Understanding the Miswak Toothbrush

The Miswak, derived from the Salvadora persica tree, commonly known as the “toothbrush tree,” has been a staple in Middle Eastern, African, and Asian oral hygiene practices for ages. It’s wild to think that despite all our modern advancements in oral care, that maybe our ancestors did it better. What makes Miswak so remarkable is not just its historical significance, but its many health benefits, many of which are backed by modern research.

The Nutritional Perspective: Oral Health and Overall Wellness

Modern and western medicine has taught us to look at each body part and health issue in a vacuum, when In reality everything is interconnected. And our health issues often have a complex puzzle of different things that lead to that disease or illness. Just like our ‘gut microbiome’ our mouth has an ‘oral microbiome’ whos’ impact on our health goes well beyond just our mouth – affecting digestion, immunity and even heart health (to name a few). This is where the Miswak toothbrush, with its natural antibacterial properties, becomes a game-changer for our oral health.

Anti-bacterial Miswak

Studies have shown that the natural fibers of Miswak contain natural antibacterial compounds, which can significantly reduce harmful bacteria in the mouth. This means its sort of a toothbrush and mouth-wash all-in-one! These anti-bacterial properties help to prevent dental caries and gingivitis, and even improve bad breath!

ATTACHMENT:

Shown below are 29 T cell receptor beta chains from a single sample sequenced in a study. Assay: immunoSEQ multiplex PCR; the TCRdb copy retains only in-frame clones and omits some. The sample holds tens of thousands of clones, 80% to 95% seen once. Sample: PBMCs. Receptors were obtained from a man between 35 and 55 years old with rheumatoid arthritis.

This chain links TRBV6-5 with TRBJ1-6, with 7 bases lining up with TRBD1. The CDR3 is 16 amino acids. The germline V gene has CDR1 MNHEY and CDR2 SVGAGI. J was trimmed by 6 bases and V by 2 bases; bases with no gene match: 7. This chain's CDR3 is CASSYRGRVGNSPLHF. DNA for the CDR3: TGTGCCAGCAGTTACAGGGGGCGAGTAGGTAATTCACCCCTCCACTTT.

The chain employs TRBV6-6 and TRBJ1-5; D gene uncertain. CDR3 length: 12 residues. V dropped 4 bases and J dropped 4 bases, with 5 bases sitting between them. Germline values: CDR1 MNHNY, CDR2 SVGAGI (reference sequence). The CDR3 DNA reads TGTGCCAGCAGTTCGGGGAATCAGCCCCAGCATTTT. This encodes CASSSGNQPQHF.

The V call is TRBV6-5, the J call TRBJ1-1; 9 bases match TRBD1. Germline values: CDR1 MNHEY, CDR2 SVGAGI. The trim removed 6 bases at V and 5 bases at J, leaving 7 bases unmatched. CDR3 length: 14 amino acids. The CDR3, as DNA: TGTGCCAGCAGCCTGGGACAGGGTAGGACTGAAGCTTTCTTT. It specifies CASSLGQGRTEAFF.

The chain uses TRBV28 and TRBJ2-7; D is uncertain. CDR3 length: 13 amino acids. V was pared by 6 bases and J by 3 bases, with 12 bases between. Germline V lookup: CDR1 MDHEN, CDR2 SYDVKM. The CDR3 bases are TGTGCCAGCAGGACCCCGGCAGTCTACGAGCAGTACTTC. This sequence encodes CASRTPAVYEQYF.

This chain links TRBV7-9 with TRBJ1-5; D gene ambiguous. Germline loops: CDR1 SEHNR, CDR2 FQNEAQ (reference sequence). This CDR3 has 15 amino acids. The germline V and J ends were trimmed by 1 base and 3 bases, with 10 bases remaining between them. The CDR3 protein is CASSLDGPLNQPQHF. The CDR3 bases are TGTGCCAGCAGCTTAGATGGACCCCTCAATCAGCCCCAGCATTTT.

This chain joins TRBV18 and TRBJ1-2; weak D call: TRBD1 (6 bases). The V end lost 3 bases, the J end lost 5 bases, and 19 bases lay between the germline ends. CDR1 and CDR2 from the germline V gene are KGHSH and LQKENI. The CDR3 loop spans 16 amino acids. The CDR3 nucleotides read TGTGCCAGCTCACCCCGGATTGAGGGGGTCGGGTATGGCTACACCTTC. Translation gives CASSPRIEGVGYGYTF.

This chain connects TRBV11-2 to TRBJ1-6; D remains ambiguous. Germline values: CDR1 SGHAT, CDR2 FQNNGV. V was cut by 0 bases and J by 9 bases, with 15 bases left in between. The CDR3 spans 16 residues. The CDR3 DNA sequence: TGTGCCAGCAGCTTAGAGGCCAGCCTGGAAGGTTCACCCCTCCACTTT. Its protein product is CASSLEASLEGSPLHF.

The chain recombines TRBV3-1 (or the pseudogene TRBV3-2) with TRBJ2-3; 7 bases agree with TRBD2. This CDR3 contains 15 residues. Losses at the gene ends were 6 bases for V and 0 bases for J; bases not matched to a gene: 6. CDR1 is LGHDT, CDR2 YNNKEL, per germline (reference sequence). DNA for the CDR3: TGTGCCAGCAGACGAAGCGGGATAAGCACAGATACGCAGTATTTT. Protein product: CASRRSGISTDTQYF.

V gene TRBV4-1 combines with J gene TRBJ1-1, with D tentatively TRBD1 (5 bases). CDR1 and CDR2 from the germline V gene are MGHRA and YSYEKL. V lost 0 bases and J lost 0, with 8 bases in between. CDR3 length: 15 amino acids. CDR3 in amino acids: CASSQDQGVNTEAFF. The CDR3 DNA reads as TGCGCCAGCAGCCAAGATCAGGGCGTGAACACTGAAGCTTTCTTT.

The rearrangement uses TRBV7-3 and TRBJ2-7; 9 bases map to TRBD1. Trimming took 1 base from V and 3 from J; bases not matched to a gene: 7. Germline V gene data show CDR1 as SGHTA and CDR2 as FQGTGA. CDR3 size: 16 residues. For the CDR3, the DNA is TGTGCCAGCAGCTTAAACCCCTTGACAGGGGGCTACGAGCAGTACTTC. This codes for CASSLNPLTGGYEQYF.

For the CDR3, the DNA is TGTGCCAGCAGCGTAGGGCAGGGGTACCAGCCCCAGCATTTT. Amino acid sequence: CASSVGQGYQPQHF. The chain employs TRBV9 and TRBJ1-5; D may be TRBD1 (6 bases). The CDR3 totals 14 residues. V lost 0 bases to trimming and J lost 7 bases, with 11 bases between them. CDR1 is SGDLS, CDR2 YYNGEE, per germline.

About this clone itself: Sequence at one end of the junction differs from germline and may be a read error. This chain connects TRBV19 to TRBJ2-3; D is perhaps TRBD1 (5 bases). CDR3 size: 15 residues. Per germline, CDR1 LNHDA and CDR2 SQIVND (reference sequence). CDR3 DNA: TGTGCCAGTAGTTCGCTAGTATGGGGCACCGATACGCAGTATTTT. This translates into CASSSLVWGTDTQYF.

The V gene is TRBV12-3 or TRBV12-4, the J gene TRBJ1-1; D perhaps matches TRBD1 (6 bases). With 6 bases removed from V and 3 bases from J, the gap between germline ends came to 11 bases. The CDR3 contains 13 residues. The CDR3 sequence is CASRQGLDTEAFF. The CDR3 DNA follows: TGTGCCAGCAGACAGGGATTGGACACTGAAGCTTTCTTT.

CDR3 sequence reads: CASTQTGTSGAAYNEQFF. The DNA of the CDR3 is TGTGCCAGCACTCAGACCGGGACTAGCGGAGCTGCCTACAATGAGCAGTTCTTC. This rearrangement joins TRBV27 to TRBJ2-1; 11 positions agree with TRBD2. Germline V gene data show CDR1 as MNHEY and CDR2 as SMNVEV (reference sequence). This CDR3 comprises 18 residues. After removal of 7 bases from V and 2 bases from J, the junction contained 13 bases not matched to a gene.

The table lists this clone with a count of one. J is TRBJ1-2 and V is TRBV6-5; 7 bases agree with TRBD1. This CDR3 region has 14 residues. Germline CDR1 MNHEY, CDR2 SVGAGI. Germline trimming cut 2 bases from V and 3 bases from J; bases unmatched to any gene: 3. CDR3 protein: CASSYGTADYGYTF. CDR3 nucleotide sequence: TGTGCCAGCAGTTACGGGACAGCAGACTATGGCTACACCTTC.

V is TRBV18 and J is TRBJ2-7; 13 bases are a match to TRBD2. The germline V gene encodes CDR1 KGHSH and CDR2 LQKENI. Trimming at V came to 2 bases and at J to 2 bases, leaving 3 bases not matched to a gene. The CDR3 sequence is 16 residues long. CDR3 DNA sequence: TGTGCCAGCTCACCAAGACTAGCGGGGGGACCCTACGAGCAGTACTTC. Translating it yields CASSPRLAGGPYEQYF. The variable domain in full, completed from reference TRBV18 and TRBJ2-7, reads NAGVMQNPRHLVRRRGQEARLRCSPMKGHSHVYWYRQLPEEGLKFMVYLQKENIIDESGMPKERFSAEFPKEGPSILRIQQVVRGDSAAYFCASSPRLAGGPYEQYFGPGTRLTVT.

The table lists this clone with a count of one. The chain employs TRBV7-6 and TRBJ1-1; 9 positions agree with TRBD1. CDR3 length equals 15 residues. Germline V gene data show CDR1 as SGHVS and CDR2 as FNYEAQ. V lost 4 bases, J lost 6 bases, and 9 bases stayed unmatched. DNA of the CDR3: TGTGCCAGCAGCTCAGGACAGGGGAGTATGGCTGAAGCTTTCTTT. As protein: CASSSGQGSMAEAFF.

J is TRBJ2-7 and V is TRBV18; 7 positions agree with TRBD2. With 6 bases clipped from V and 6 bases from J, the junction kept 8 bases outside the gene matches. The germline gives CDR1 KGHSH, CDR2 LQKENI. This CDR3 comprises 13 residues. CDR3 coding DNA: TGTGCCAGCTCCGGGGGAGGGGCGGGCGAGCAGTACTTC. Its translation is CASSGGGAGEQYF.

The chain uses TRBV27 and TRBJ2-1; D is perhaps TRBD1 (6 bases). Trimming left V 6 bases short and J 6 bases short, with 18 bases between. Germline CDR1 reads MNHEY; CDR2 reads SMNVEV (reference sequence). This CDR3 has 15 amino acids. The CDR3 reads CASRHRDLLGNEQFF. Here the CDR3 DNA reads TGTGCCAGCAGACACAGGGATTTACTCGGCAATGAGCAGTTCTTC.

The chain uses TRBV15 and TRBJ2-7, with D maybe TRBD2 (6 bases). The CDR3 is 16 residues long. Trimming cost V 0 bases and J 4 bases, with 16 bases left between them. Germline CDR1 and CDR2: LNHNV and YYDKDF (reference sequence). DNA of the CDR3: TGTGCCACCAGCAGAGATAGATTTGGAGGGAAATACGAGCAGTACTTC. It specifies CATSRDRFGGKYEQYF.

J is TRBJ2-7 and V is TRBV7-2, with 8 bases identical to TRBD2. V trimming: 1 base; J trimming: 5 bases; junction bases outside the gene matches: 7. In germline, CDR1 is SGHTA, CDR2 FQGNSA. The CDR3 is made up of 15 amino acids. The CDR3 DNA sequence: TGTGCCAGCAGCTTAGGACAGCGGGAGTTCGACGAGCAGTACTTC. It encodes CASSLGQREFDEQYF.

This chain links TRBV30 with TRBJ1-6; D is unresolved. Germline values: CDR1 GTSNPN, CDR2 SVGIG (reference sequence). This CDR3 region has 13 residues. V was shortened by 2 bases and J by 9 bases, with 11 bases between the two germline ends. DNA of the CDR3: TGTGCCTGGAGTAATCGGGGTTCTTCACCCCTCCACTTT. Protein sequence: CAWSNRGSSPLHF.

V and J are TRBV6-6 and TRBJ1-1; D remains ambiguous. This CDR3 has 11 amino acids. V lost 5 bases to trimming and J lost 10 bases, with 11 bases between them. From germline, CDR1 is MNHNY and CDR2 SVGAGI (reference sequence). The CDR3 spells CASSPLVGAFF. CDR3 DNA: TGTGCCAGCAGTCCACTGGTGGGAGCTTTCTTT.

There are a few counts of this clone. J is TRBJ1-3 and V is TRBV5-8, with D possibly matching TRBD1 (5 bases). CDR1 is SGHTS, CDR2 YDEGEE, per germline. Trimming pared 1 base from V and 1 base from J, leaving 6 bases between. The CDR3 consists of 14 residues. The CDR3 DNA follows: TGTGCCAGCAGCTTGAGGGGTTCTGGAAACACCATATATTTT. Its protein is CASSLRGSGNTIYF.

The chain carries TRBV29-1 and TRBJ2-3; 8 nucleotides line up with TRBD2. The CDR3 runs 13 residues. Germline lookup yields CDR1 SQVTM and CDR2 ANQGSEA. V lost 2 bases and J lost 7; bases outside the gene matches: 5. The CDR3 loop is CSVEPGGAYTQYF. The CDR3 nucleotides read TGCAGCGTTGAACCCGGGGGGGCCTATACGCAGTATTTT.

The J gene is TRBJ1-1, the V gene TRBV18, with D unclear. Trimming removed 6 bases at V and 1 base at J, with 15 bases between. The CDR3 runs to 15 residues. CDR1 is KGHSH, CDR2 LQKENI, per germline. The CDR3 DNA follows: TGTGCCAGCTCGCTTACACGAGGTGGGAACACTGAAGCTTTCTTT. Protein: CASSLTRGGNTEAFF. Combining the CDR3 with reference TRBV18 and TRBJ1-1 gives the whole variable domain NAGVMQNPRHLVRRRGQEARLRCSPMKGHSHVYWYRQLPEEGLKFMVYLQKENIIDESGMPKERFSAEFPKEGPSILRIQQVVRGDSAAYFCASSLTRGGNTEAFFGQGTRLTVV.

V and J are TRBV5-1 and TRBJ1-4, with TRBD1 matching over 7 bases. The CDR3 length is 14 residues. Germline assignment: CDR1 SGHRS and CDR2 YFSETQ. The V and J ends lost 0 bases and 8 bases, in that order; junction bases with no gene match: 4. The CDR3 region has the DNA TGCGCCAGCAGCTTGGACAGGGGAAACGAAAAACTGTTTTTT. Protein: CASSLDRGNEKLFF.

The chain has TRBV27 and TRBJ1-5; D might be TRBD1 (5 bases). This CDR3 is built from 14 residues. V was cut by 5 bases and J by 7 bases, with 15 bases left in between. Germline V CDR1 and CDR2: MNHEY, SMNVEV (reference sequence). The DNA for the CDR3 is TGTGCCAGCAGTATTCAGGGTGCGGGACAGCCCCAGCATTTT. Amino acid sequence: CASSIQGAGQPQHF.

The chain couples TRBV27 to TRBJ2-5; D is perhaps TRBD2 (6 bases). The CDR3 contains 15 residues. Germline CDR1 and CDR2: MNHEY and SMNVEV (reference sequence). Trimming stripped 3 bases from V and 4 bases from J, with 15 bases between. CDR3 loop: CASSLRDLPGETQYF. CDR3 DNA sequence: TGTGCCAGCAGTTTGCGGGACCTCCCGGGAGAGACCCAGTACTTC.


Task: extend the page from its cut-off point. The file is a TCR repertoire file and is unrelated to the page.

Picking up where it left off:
Plaque Reduction and Teeth Whitening

Unlike conventional toothpaste, which relies on toxic chemical compounds like fluoride which can damage brain function and lower IQ…Miswak offers a natural way to reduce plaque and whiten teeth. We have an epidemic of disease with skyrocketing rates of cancer, autoimmune conditions, as well as heart and brain disease…It doesn’t take much to swap out your toxic plastic toothbrush for Miswak, and take one more step towards a healthier disease free life.

Gum Health and Salivation

Good gum health is essential for overall oral hygiene. Miswak not only strengthens gums but also promotes salivation – saliva is part of your ‘oral microbiome’ and contains bacteria that help to clean protect teeth from decay.

Miswak in Modern Times

Were all trying to live more in tune with nature by reducing our waste (well most of us), wherever we can. A toothbrush is a part of our daily routine and one easy way to stop using our planet like a garbage can. Miswak is biodegradable, pollution free and essentially zero waste – it’s a renewable crop and you can even use it without water or toothpaste. Personally I still use toothpaste and water to rinse but you get the point.

Personal Experience and Recommendations